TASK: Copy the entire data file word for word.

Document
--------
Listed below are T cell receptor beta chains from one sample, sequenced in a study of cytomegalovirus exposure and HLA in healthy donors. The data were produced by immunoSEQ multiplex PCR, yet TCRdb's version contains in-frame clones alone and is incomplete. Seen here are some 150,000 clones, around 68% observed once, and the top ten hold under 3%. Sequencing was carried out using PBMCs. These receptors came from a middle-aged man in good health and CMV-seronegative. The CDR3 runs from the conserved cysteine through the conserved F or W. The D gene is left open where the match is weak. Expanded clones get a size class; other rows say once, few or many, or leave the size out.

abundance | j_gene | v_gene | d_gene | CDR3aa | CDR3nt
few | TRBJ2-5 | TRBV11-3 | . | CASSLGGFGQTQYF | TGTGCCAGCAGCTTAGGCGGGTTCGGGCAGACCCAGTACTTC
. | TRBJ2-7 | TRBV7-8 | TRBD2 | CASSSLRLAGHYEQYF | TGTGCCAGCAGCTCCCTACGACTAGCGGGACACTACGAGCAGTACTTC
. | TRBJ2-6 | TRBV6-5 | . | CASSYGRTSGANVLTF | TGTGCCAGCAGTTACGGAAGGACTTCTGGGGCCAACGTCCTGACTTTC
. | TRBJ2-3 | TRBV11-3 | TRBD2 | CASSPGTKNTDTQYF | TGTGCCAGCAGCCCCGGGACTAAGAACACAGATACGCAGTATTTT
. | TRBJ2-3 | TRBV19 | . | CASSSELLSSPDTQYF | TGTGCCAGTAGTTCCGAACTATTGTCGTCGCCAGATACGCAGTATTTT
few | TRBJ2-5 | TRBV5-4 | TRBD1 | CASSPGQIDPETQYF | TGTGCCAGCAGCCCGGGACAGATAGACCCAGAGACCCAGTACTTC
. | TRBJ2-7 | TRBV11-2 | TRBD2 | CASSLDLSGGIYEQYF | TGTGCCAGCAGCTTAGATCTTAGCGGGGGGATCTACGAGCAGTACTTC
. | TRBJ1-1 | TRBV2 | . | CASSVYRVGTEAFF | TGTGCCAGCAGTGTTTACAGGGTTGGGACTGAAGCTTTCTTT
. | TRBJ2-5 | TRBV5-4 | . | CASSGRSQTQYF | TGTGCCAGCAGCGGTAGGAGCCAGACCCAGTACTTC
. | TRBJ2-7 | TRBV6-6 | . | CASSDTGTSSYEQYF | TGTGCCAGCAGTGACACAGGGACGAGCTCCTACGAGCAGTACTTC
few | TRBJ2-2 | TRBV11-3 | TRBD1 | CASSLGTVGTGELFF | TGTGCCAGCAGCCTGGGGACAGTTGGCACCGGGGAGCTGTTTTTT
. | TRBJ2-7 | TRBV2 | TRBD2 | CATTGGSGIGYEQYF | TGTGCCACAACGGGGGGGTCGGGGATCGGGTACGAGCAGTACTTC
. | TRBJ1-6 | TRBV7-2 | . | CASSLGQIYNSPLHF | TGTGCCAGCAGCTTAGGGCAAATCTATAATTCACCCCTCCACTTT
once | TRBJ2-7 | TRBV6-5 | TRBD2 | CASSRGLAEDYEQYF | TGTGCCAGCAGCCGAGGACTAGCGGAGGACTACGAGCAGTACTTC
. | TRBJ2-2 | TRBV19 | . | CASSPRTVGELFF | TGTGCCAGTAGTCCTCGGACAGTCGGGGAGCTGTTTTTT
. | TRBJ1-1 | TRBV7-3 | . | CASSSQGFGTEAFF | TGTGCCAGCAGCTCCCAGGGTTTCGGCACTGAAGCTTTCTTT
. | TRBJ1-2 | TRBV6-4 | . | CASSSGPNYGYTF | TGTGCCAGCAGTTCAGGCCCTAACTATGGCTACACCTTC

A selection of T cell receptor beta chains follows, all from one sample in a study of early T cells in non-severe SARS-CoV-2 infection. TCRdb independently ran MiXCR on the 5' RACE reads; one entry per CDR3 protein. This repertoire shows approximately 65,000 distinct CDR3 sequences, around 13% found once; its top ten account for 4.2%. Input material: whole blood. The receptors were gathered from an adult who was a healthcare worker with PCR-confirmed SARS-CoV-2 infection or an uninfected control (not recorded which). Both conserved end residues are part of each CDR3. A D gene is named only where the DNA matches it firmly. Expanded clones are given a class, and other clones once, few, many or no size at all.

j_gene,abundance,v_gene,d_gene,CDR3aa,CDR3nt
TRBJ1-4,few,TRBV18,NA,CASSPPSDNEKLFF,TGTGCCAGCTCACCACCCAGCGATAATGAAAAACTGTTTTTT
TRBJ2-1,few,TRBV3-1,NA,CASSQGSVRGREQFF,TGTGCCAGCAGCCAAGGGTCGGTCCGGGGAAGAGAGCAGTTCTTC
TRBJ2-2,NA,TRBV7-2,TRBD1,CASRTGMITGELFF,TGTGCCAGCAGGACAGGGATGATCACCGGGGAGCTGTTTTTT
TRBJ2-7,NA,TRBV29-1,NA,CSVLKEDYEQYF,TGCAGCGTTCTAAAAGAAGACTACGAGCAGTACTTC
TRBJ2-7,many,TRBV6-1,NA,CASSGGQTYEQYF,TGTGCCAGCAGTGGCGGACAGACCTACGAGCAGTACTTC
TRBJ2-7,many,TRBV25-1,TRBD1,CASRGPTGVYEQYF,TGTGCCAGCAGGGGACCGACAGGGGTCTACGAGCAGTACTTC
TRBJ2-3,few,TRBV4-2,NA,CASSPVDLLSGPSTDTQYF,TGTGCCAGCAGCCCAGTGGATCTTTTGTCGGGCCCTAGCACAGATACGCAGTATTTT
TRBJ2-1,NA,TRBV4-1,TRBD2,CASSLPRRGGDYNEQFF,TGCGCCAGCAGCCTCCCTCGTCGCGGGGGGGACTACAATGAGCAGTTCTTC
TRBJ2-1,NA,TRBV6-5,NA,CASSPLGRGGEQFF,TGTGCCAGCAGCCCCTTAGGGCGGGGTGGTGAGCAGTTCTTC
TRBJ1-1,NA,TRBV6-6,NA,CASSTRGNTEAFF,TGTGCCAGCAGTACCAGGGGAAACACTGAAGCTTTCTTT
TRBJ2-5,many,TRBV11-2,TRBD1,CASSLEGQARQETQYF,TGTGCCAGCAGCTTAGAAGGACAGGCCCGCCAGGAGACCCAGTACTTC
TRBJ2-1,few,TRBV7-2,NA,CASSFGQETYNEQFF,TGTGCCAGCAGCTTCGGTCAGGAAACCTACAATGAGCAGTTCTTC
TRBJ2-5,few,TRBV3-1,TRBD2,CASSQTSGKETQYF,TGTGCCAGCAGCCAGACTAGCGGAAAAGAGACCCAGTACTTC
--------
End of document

Listed below are T cell receptor beta chains from one sample, sequenced in a study of cytomegalovirus exposure and HLA in healthy donors. The data were produced by immunoSEQ multiplex PCR, yet TCRdb's version contains in-frame clones alone and is incomplete. Seen here are some 150,000 clones, around 68% observed once, and the top ten hold under 3%. Sequencing was carried out using PBMCs. These receptors came from a middle-aged man in good health and CMV-seronegative. The CDR3 runs from the conserved cysteine through the conserved F or W. The D gene is left open where the match is weak. Expanded clones get a size class; other rows say once, few or many, or leave the size out.

abundance | j_gene | v_gene | d_gene | CDR3aa | CDR3nt
few | TRBJ2-5 | TRBV11-3 | . | CASSLGGFGQTQYF | TGTGCCAGCAGCTTAGGCGGGTTCGGGCAGACCCAGTACTTC
. | TRBJ2-7 | TRBV7-8 | TRBD2 | CASSSLRLAGHYEQYF | TGTGCCAGCAGCTCCCTACGACTAGCGGGACACTACGAGCAGTACTTC
. | TRBJ2-6 | TRBV6-5 | . | CASSYGRTSGANVLTF | TGTGCCAGCAGTTACGGAAGGACTTCTGGGGCCAACGTCCTGACTTTC
. | TRBJ2-3 | TRBV11-3 | TRBD2 | CASSPGTKNTDTQYF | TGTGCCAGCAGCCCCGGGACTAAGAACACAGATACGCAGTATTTT
. | TRBJ2-3 | TRBV19 | . | CASSSELLSSPDTQYF | TGTGCCAGTAGTTCCGAACTATTGTCGTCGCCAGATACGCAGTATTTT
few | TRBJ2-5 | TRBV5-4 | TRBD1 | CASSPGQIDPETQYF | TGTGCCAGCAGCCCGGGACAGATAGACCCAGAGACCCAGTACTTC
. | TRBJ2-7 | TRBV11-2 | TRBD2 | CASSLDLSGGIYEQYF | TGTGCCAGCAGCTTAGATCTTAGCGGGGGGATCTACGAGCAGTACTTC
. | TRBJ1-1 | TRBV2 | . | CASSVYRVGTEAFF | TGTGCCAGCAGTGTTTACAGGGTTGGGACTGAAGCTTTCTTT
. | TRBJ2-5 | TRBV5-4 | . | CASSGRSQTQYF | TGTGCCAGCAGCGGTAGGAGCCAGACCCAGTACTTC
. | TRBJ2-7 | TRBV6-6 | . | CASSDTGTSSYEQYF | TGTGCCAGCAGTGACACAGGGACGAGCTCCTACGAGCAGTACTTC
few | TRBJ2-2 | TRBV11-3 | TRBD1 | CASSLGTVGTGELFF | TGTGCCAGCAGCCTGGGGACAGTTGGCACCGGGGAGCTGTTTTTT
. | TRBJ2-7 | TRBV2 | TRBD2 | CATTGGSGIGYEQYF | TGTGCCACAACGGGGGGGTCGGGGATCGGGTACGAGCAGTACTTC
. | TRBJ1-6 | TRBV7-2 | . | CASSLGQIYNSPLHF | TGTGCCAGCAGCTTAGGGCAAATCTATAATTCACCCCTCCACTTT
once | TRBJ2-7 | TRBV6-5 | TRBD2 | CASSRGLAEDYEQYF | TGTGCCAGCAGCCGAGGACTAGCGGAGGACTACGAGCAGTACTTC
. | TRBJ2-2 | TRBV19 | . | CASSPRTVGELFF | TGTGCCAGTAGTCCTCGGACAGTCGGGGAGCTGTTTTTT
. | TRBJ1-1 | TRBV7-3 | . | CASSSQGFGTEAFF | TGTGCCAGCAGCTCCCAGGGTTTCGGCACTGAAGCTTTCTTT
. | TRBJ1-2 | TRBV6-4 | . | CASSSGPNYGYTF | TGTGCCAGCAGTTCAGGCCCTAACTATGGCTACACCTTC

A selection of T cell receptor beta chains follows, all from one sample in a study of early T cells in non-severe SARS-CoV-2 infection. TCRdb independently ran MiXCR on the 5' RACE reads; one entry per CDR3 protein. This repertoire shows approximately 65,000 distinct CDR3 sequences, around 13% found once; its top ten account for 4.2%. Input material: whole blood. The receptors were gathered from an adult who was a healthcare worker with PCR-confirmed SARS-CoV-2 infection or an uninfected control (not recorded which). Both conserved end residues are part of each CDR3. A D gene is named only where the DNA matches it firmly. Expanded clones are given a class, and other clones once, few, many or no size at all.

j_gene,abundance,v_gene,d_gene,CDR3aa,CDR3nt
TRBJ1-4,few,TRBV18,NA,CASSPPSDNEKLFF,TGTGCCAGCTCACCACCCAGCGATAATGAAAAACTGTTTTTT
TRBJ2-1,few,TRBV3-1,NA,CASSQGSVRGREQFF,TGTGCCAGCAGCCAAGGGTCGGTCCGGGGAAGAGAGCAGTTCTTC
TRBJ2-2,NA,TRBV7-2,TRBD1,CASRTGMITGELFF,TGTGCCAGCAGGACAGGGATGATCACCGGGGAGCTGTTTTTT
TRBJ2-7,NA,TRBV29-1,NA,CSVLKEDYEQYF,TGCAGCGTTCTAAAAGAAGACTACGAGCAGTACTTC
TRBJ2-7,many,TRBV6-1,NA,CASSGGQTYEQYF,TGTGCCAGCAGTGGCGGACAGACCTACGAGCAGTACTTC
TRBJ2-7,many,TRBV25-1,TRBD1,CASRGPTGVYEQYF,TGTGCCAGCAGGGGACCGACAGGGGTCTACGAGCAGTACTTC
TRBJ2-3,few,TRBV4-2,NA,CASSPVDLLSGPSTDTQYF,TGTGCCAGCAGCCCAGTGGATCTTTTGTCGGGCCCTAGCACAGATACGCAGTATTTT
TRBJ2-1,NA,TRBV4-1,TRBD2,CASSLPRRGGDYNEQFF,TGCGCCAGCAGCCTCCCTCGTCGCGGGGGGGACTACAATGAGCAGTTCTTC
TRBJ2-1,NA,TRBV6-5,NA,CASSPLGRGGEQFF,TGTGCCAGCAGCCCCTTAGGGCGGGGTGGTGAGCAGTTCTTC
TRBJ1-1,NA,TRBV6-6,NA,CASSTRGNTEAFF,TGTGCCAGCAGTACCAGGGGAAACACTGAAGCTTTCTTT
TRBJ2-5,many,TRBV11-2,TRBD1,CASSLEGQARQETQYF,TGTGCCAGCAGCTTAGAAGGACAGGCCCGCCAGGAGACCCAGTACTTC
TRBJ2-1,few,TRBV7-2,NA,CASSFGQETYNEQFF,TGTGCCAGCAGCTTCGGTCAGGAAACCTACAATGAGCAGTTCTTC
TRBJ2-5,few,TRBV3-1,TRBD2,CASSQTSGKETQYF,TGTGCCAGCAGCCAGACTAGCGGAAAAGAGACCCAGTACTTC